Alan D. Castel

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Number symbols are part of our everyday visual world. Here we show that merely looking at numbers causes a shift in covert attention to the left or right side, depending upon the number's magnitude. This observation implies obligatory activation of number meaning and signals a tight coupling of internal and external representations of space.
Why do we remember some events and not others, and how does this change in old age? Although there are a variety of ways to address this question, the present perspective emphasizes how value can have a profound eVect on how we use our memory to remember certain information. The ability to select and prioritize what information is important to remember,(More)
The present study examined how younger and older adults remember price information. Participants studied grocery items that were priced at market value or were well above or below market value. Although younger adults displayed better recall performance for unrealistic prices than older adults, there was no age difference for realistic prices, and both(More)
The ability to efficiently search the visual environment is a critical function of the visual system, and recent research has shown that experience playing action video games can influence visual selective attention. The present research examined the similarities and differences between video game players (VGPs) and non-video game players (NVGPs) in terms(More)
The present study examined how aging and divided attention influence memory for item and associative information. Older adults and younger adults working under full-attention conditions and younger adults working under divided-attention conditions studied unrelated word pairs. Memory for item information was measured by later recognition of the 2nd word in(More)
Although perceptual information is utilized to judge size or depth, little work has investigated whether such information is used to make memory predictions. The present study examined how the font size of to-be-remembered words influences predicted memory performance. Participants studied words for a free-recall test that varied in font size and made(More)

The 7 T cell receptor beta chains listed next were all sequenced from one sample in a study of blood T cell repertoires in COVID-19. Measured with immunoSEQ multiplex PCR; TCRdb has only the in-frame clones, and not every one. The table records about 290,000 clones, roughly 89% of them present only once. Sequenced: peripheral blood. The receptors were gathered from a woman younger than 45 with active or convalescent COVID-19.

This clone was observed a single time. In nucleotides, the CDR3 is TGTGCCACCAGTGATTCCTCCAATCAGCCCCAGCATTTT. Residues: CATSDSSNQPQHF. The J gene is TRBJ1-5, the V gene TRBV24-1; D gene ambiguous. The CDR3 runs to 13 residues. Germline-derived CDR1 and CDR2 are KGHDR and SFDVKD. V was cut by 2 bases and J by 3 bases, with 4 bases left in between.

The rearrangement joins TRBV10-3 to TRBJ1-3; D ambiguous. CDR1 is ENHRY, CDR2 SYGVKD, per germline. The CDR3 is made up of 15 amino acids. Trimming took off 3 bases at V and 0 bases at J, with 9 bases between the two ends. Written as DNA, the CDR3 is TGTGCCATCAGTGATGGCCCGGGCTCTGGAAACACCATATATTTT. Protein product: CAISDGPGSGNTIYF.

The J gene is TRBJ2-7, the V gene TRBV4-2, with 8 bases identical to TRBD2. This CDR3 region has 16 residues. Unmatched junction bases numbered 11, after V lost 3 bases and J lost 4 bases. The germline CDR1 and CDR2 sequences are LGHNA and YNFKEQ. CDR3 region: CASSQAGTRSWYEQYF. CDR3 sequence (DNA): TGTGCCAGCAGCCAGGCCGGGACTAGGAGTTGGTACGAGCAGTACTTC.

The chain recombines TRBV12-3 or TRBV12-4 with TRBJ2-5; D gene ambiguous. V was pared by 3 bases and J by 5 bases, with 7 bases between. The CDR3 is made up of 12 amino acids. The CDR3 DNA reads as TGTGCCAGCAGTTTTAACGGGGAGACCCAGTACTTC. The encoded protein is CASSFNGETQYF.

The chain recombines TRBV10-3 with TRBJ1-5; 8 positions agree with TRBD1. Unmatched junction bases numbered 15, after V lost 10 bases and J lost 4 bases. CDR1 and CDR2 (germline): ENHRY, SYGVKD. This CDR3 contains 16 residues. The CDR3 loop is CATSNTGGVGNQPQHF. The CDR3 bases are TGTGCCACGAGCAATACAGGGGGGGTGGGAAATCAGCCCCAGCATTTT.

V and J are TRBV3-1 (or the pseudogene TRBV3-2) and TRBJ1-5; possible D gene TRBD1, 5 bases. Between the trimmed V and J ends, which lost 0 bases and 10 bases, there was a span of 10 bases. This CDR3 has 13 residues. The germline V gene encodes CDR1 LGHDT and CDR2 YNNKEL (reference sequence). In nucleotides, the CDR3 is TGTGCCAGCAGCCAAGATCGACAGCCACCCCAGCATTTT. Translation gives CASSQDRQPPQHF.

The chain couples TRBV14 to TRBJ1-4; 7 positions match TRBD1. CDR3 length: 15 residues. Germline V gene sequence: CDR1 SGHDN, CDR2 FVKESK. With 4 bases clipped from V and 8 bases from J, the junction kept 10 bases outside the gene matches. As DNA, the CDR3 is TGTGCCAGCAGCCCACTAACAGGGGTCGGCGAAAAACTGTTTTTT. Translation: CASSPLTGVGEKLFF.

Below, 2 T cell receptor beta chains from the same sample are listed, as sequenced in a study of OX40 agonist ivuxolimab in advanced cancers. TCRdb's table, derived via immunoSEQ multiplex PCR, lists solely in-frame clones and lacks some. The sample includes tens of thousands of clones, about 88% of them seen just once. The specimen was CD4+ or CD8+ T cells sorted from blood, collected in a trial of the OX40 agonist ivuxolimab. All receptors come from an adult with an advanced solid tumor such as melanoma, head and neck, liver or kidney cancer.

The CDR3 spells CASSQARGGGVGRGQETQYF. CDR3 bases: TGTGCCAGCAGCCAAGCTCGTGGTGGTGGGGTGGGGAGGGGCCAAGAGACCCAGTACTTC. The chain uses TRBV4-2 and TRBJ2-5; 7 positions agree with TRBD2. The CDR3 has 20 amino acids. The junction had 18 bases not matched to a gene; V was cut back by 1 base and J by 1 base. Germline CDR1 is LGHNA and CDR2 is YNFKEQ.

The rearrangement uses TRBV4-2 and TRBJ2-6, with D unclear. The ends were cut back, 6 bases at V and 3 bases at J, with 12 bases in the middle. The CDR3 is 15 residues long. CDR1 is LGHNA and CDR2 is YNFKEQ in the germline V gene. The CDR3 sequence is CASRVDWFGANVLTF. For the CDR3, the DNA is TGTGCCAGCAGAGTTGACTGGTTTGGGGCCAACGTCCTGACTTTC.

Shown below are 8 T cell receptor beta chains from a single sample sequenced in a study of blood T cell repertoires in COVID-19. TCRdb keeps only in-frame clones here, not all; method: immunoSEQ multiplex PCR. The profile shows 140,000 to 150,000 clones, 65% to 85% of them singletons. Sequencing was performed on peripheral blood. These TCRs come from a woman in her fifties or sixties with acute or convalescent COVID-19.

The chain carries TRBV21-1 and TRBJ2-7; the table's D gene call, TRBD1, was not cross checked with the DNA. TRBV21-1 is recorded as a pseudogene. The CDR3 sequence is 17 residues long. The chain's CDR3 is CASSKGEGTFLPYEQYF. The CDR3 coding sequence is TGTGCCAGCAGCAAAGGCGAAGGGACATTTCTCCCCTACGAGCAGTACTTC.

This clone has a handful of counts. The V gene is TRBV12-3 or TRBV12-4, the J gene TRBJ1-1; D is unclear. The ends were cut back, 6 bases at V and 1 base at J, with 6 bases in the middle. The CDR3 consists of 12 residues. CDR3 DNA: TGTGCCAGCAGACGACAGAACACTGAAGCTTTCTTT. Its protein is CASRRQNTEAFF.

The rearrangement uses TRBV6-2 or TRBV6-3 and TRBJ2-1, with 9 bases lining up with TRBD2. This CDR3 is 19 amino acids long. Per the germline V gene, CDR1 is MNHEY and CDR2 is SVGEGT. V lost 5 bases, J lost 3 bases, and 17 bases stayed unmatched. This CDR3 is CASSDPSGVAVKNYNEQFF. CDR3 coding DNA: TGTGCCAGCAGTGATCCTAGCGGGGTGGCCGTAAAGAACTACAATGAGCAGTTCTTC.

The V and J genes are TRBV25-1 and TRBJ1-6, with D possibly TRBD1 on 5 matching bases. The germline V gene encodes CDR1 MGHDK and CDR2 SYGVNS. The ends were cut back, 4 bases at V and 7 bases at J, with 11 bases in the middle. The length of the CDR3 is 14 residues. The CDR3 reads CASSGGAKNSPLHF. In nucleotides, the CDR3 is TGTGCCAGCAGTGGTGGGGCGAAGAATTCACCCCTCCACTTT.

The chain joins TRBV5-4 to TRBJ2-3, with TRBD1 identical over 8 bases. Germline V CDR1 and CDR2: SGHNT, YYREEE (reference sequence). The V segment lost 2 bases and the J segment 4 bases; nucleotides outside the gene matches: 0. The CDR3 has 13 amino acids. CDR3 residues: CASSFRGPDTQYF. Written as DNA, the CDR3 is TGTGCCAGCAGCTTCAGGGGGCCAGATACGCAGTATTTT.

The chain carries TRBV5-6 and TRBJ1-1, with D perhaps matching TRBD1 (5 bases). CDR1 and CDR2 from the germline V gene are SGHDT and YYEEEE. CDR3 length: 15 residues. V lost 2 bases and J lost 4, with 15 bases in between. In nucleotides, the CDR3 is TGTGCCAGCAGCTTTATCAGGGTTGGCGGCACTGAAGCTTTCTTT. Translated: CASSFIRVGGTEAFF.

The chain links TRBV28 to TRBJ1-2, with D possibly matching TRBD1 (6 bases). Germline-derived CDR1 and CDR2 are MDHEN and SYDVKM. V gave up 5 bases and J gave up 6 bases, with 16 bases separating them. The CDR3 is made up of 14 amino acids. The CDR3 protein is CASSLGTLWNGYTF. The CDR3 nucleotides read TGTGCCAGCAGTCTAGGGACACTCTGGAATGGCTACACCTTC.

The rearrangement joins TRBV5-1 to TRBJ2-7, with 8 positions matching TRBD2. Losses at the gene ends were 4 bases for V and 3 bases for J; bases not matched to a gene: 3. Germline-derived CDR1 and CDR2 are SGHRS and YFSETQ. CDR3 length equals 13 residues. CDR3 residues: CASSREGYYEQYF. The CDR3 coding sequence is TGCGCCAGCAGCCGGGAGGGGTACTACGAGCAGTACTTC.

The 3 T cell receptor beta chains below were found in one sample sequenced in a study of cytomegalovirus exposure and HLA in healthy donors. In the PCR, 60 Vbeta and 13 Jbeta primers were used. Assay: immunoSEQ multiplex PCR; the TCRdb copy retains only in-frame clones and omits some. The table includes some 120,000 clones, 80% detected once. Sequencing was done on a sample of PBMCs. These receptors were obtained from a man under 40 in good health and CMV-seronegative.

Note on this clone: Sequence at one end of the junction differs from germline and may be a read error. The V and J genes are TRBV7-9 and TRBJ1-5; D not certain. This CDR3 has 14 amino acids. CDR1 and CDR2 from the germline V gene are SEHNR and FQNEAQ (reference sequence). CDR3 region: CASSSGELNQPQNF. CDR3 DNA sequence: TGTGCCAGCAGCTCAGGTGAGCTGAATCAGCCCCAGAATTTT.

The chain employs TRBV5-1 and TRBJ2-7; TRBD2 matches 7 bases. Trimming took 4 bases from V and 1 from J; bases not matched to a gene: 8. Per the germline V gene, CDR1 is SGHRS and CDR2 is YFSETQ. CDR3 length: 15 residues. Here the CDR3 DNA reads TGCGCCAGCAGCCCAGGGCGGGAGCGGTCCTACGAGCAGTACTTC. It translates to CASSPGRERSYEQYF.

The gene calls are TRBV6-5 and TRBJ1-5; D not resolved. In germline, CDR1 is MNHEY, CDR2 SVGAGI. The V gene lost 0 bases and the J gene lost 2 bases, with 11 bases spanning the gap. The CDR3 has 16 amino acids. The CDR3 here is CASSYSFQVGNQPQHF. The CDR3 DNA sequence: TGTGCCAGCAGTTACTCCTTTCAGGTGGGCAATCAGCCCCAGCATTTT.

Although memory researchers know about primacy and recency effects, it is unclear whether students are aware of these effects and incorporate them when making judgments of learning (JOLs). The present research examined how participants use serial position information (extrinsic cues) when making JOLs after studying each item and showed that participants(More)
The ability to control encoding and retrieval processing strategically is critical for the efficient use of memory. We examined the ability of younger and older adults to selectively remember words on the basis of their arbitrary point values by using a technique developed by Watkins and Bloom (1999). In the first three experiments, younger subjects(More)
The authors examined the degree to which aging and Alzheimer's disease (AD) influence the ability to control attention when conflict is presented in terms of incongruent mapping between a stimulus and the appropriate response. In a variant of the Simon task, healthy older adults and older adults with mild or very mild AD showed disproportionately larger(More)
Brain images are believed to have a particularly persuasive influence on the public perception of research on cognition. Three experiments are reported showing that presenting brain images with articles summarizing cognitive neuroscience research resulted in higher ratings of scientific reasoning for arguments made in those articles, as compared to articles(More)